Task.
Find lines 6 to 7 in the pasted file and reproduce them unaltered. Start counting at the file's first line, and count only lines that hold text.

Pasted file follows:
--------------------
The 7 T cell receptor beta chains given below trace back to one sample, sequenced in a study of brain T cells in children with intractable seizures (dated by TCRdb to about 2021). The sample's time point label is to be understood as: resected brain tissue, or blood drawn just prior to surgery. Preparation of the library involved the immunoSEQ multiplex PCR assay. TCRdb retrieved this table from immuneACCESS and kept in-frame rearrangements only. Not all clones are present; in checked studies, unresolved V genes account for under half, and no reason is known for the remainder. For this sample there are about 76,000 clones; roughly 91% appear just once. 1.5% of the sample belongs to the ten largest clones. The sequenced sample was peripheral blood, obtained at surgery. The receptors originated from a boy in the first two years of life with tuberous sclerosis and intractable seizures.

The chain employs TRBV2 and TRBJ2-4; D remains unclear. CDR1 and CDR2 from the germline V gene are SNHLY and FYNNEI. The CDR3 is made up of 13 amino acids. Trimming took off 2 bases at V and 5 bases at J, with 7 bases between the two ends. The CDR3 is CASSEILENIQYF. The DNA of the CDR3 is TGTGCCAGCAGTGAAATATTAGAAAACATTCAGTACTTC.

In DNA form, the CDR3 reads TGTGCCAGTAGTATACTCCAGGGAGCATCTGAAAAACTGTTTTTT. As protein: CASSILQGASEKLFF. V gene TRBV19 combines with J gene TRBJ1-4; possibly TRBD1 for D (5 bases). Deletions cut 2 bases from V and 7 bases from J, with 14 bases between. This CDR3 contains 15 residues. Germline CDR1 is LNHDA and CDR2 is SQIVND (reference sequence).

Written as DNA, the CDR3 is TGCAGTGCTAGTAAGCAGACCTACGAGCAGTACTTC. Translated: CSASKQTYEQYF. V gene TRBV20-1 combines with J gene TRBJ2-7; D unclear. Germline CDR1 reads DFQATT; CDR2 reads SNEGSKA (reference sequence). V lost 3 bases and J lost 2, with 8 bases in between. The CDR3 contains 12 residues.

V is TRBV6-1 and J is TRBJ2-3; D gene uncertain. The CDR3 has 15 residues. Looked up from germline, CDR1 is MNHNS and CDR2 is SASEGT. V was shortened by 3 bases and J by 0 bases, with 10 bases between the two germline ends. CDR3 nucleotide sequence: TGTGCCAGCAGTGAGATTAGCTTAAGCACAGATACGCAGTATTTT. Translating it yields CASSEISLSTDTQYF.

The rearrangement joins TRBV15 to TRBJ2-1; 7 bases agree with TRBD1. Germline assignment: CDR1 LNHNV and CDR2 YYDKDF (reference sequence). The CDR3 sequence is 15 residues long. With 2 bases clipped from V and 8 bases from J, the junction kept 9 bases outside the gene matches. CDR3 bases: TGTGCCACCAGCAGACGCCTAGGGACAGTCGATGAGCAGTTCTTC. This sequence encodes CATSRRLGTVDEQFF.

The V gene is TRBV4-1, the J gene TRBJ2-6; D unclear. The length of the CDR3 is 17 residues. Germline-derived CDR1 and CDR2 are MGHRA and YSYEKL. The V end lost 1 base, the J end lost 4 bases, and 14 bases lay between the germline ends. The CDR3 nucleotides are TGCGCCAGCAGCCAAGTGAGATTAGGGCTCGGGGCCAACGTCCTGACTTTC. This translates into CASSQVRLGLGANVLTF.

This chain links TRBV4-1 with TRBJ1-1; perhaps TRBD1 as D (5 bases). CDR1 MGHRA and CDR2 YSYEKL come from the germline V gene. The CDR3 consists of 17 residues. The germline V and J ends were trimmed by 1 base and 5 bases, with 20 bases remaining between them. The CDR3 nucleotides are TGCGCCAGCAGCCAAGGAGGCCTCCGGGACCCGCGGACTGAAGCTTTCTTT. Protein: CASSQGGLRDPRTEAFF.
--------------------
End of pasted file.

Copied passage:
The rearrangement joins TRBV15 to TRBJ2-1; 7 bases agree with TRBD1. Germline assignment: CDR1 LNHNV and CDR2 YYDKDF (reference sequence). The CDR3 sequence is 15 residues long. With 2 bases clipped from V and 8 bases from J, the junction kept 9 bases outside the gene matches. CDR3 bases: TGTGCCACCAGCAGACGCCTAGGGACAGTCGATGAGCAGTTCTTC. This sequence encodes CATSRRLGTVDEQFF.

The V gene is TRBV4-1, the J gene TRBJ2-6; D unclear. The length of the CDR3 is 17 residues. Germline-derived CDR1 and CDR2 are MGHRA and YSYEKL. The V end lost 1 base, the J end lost 4 bases, and 14 bases lay between the germline ends. The CDR3 nucleotides are TGCGCCAGCAGCCAAGTGAGATTAGGGCTCGGGGCCAACGTCCTGACTTTC. This translates into CASSQVRLGLGANVLTF.